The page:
Arkansas on Tuesday banned certain types of procedures for young transgender people, overriding a veto by Arkansas Governor Asa Hutchinson.
The law threatens any healthcare professional who provides puberty blockers, cross-sex hormones or gender-transition surgery to minors with losing their medical license, and opens them up to lawsuits from people who regret their procedures.
At least 16 other US states are considering similar legislation, which transgender advocates have criticized, saying that cutting off badly needed care to adolescents would inevitably lead to more suicides.
The healthcare bills are among dozens of others introduced across the US that would limit such procedures.
Proponents of the bills say that they want to protect young people.
They also accuse transgender advocates of minimizing the side effects of puberty blockers and cross-sex hormones, and point cases where transgender people reverse their decision to transition.
Hutchinson on Monday vetoed the legislation, calling it “a vast government overreach.”
However, the Arkansas House of Representatives voted 71 to 24 to override the veto, followed shortly thereafter by the Arkansas Senate, 25 to eight.
The bill is to become law 90 days after the end of the legislative session, which is scheduled to end on April 30.
The American Academy of Pediatrics, which represents 67,000 pediatricians, was among the medical organizations to oppose the bill, saying that it would cut young people off from needed medical care and needlessly increase their already high risk of suicide.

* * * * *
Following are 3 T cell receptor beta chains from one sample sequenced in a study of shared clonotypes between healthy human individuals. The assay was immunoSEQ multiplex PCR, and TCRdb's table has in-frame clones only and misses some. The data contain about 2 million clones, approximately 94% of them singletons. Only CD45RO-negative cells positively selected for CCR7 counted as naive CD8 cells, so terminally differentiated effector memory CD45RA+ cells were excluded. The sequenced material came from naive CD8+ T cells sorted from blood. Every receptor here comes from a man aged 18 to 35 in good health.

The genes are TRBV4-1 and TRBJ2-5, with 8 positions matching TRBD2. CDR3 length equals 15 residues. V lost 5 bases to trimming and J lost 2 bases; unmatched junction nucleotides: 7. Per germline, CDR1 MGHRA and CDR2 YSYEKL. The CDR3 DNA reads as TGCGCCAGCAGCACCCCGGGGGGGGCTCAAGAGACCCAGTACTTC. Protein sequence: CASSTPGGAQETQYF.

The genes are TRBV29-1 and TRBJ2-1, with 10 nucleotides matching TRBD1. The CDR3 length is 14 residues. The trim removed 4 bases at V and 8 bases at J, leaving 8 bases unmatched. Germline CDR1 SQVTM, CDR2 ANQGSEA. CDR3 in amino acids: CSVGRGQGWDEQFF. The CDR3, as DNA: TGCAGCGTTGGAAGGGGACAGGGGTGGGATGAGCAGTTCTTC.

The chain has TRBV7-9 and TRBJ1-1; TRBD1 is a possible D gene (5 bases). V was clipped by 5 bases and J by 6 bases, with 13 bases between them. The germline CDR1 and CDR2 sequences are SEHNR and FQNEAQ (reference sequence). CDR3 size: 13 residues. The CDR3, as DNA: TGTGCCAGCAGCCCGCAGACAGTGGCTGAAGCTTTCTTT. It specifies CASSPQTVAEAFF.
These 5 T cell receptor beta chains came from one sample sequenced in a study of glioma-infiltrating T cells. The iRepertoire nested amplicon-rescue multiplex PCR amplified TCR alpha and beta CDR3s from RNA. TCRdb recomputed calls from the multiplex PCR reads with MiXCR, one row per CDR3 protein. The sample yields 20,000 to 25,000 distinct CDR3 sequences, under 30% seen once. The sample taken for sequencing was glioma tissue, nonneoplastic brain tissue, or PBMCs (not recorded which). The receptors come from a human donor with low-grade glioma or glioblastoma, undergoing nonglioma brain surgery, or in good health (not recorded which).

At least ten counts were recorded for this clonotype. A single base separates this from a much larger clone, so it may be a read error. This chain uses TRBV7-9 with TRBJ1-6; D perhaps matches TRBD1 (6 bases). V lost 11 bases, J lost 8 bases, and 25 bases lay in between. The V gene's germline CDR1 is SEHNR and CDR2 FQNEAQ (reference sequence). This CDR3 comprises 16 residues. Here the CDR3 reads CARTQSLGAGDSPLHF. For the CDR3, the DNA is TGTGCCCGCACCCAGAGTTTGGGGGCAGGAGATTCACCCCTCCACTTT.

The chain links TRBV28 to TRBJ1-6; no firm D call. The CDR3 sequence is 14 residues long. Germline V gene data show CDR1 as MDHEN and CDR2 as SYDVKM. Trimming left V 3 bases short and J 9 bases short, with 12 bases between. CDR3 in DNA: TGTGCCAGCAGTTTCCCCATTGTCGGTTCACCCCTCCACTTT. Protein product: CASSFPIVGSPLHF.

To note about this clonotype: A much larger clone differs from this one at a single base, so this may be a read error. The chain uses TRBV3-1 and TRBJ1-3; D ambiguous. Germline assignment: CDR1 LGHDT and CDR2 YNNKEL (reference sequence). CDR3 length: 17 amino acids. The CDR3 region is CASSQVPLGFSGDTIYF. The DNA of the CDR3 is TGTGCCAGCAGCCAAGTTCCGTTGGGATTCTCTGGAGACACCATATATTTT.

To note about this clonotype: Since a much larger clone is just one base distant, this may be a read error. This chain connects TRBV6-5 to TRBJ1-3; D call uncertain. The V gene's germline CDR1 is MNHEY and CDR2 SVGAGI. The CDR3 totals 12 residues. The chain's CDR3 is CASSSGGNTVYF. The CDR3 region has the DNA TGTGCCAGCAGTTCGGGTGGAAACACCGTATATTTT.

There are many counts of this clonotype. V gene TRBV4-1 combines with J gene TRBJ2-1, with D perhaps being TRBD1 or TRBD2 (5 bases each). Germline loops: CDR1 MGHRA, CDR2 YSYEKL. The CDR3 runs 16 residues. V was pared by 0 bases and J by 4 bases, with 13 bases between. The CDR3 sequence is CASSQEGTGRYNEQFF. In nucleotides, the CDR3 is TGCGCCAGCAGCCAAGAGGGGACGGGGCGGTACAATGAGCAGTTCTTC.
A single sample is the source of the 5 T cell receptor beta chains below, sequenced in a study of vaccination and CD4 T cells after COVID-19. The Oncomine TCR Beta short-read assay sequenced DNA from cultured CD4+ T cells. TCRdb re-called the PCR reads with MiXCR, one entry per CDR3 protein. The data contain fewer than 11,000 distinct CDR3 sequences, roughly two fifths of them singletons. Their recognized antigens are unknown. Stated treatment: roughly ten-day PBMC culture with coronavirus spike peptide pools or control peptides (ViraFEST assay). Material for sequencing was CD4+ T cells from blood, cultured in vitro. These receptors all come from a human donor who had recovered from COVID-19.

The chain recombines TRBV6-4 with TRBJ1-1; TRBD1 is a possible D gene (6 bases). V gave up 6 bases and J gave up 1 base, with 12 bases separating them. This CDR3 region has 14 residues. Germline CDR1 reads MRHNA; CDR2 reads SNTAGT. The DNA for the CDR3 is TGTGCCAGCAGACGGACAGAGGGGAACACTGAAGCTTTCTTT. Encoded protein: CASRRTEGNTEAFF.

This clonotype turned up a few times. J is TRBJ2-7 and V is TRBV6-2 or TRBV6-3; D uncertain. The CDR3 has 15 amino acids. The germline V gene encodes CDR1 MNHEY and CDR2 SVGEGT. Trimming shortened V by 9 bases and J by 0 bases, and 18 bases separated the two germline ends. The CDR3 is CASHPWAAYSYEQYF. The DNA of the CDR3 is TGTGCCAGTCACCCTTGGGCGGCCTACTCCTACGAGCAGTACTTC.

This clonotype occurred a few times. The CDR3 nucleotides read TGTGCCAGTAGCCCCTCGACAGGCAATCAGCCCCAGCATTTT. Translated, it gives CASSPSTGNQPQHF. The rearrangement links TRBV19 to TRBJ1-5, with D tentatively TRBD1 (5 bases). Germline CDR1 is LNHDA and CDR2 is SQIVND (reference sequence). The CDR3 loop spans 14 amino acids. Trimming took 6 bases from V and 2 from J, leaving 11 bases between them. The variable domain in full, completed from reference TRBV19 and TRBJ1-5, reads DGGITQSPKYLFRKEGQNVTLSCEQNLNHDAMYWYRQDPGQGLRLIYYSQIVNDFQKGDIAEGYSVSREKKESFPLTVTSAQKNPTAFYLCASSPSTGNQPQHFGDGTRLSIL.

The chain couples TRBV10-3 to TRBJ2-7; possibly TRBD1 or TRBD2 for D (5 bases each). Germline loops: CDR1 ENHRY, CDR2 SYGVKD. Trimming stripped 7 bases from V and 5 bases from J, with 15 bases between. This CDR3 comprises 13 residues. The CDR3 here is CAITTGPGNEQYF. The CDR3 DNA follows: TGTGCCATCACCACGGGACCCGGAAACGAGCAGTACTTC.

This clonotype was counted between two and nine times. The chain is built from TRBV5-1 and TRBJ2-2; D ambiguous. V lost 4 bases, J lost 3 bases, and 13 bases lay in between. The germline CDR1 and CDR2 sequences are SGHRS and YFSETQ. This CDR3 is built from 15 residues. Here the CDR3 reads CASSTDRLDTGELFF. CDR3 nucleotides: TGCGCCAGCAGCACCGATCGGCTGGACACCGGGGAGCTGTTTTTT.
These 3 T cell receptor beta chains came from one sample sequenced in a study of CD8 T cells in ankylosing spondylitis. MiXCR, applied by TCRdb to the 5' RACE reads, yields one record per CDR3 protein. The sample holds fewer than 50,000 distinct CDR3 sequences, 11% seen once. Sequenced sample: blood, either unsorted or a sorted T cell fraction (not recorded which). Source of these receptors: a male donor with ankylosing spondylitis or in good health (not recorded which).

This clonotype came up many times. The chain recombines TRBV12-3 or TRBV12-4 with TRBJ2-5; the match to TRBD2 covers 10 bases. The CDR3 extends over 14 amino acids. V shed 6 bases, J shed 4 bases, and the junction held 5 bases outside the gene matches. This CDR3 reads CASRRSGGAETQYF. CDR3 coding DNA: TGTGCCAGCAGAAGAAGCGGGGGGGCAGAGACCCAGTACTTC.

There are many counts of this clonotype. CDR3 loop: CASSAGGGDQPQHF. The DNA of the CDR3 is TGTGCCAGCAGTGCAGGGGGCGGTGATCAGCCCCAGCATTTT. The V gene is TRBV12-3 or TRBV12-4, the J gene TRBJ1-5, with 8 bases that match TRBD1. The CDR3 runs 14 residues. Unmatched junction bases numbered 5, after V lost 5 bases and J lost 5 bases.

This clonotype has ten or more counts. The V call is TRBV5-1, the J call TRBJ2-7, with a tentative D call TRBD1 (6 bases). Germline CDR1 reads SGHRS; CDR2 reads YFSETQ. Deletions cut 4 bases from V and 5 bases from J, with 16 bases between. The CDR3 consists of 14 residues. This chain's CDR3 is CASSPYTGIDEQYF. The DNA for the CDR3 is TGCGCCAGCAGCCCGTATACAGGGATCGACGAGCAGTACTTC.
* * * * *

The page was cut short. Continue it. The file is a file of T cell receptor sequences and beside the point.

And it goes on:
“Today Arkansas legislators disregarded widespread, overwhelming and bipartisan opposition to this bill, and continued their discriminatory crusade against trans youth,” said Holly Dickson, director of the Arkansas chapter of the American Civil Liberties Union, which has vowed to challenge the law in court.
Those who consistently identify as transgender can be prescribed puberty blockers.
Others graduate to cross-sex hormone therapy, a more serious commitment to transitioning.
Some opt for surgery with parental consent.
“There’s tons of solid science supporting this approach,” said Madeline Deutsch, medical director for transgender care at the University of California, San Francisco. “There’s a general consensus among professionals in this field, and in professionals in health and mental health fields in general.”
The American College of Pediatricians, representing 600 healthcare professionals, said that with time and counseling, transgender people will revert.
“We are basically being blackmailed [into providing hormone treatments] by that adolescent who’s emotionally troubled into doing something that they don’t understand,” American College of Pediatricians president Quentin van Meter said.
“A 13-year-old cannot wrap their head around the concept of building a biological family in their later years,” van Meter said, referring to the potential loss of reproductive capability from such procedures.
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